As reported in the Wall Street Journal (“U.S. Extends Family Leave to Same-Sex Couples,” August 9, 2013, by Melanie Trottman and Kris Maher) and Employment Law 360 (“Labor Dept. Extends FMLA Coverage To Same-Sex Spouses,” August 12, 2013, by Alex Lawson), the U.S. Department of Labor (“U.S. DOL”) Secretary Tom Perez told agency employees in a memo that U.S. DOL guidance documents had been revised to remove references to the Defense of Marriage Act (“DOMA”), and explain that FMLA benefits for same-sex spouses are available in states that recognize same-sex marriage. The fact that such benefits are only available in states that recognize same-sex marriage was confirmed by a Labor Department Spokesman as reported by Employment Law 360. The U.S. DOL choose not to post the memo to agency employees on its website or issue a press release regarding the memo. The U.S. DOL guidance comes in the wake of the U.S. Supreme Court’s June 26, 2013 historic decisions on same-sex marriage in United States v. Windsor, No 12-307, 570 U.S. ____ (2013), and Hollingsworth v. Perry, No. 12-144 (2013). The Court’s decision in United States v. Windsor struck down the provision in DOMA which restricted the definition of “marriage” and “spouse” to heterosexual marriages for all federal laws. The result is that there is now no definition of “marriage” or “spouse” under federal law.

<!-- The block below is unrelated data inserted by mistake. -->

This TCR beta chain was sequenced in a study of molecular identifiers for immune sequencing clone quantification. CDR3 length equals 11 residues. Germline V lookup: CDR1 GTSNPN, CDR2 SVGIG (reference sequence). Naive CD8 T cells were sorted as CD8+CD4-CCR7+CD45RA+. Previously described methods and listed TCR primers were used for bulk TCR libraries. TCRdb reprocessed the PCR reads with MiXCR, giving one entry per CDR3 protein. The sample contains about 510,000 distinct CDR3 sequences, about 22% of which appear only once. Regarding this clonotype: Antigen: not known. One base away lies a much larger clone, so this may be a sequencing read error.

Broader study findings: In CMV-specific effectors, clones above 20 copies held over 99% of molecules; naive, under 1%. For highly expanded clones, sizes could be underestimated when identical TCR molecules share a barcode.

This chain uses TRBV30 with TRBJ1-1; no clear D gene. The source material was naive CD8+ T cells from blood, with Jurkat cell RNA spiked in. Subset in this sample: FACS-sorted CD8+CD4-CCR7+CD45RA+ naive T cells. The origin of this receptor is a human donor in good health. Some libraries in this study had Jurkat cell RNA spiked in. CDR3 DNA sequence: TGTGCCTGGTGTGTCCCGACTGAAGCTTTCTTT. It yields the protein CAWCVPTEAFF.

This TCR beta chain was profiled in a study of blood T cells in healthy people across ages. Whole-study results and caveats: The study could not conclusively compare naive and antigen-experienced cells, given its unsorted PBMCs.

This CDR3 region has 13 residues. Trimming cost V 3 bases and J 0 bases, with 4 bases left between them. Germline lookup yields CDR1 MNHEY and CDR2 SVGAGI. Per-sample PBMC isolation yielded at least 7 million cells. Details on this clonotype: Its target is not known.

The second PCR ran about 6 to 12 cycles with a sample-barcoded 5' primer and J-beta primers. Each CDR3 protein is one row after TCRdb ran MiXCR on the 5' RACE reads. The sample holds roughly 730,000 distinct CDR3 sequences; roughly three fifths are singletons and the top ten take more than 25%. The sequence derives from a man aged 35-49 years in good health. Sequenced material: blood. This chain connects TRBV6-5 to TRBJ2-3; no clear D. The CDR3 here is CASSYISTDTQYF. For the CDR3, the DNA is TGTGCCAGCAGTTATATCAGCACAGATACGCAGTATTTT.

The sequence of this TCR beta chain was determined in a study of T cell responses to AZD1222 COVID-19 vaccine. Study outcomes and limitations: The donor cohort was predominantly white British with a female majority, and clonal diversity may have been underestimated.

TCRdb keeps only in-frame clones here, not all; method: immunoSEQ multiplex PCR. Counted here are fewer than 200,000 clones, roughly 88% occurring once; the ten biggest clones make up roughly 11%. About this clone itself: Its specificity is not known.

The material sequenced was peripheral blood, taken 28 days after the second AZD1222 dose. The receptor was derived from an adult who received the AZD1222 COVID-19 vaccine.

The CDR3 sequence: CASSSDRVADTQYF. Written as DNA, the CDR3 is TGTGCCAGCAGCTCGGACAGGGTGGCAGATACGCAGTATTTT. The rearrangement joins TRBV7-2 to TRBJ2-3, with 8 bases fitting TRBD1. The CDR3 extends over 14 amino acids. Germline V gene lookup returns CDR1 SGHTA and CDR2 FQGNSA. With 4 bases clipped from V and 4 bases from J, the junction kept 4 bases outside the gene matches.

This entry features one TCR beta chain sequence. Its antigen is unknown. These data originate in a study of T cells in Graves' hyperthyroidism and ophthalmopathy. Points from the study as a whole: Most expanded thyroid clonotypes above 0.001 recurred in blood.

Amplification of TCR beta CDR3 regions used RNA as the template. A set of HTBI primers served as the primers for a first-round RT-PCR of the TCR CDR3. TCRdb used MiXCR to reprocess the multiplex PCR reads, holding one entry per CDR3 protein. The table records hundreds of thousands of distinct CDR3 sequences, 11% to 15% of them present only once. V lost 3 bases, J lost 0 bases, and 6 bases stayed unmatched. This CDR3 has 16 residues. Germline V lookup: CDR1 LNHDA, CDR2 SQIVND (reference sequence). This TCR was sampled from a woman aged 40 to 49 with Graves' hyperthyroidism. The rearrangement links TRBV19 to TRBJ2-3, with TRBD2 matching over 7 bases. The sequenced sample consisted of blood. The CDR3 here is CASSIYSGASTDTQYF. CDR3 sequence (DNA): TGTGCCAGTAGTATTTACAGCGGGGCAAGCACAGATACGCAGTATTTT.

Note that the DOL guidance does not represent a change in the law, as employment lawyers, including this firm, have interpreted the U.S. Supreme Court’s decision as extending federal benefits to same-sex spouses in those thirteen (13) states and the District of Columbia that recognize same-sex marriage. While New Jersey does not recognize-same sex marriage, New York does, and employers in New York would be affected by the U.S. DOL’s ruling. However, the guidance is an important first step by the U.S. DOL to provide direction to employers as several questions remain such as whether the U.S. DOL will eventually extend FMLA benefits to same-sex couples in states that don’t recognize same-sex marriage, which would likely require new regulations. Another difficult issue remains as to what employers should do where employees in same-sex marriages move to states where same-sex marriage is not recognized. Employers are advised to continue to consult with their Human Resources & Employment outside counsel for guidance in this developing area of the law.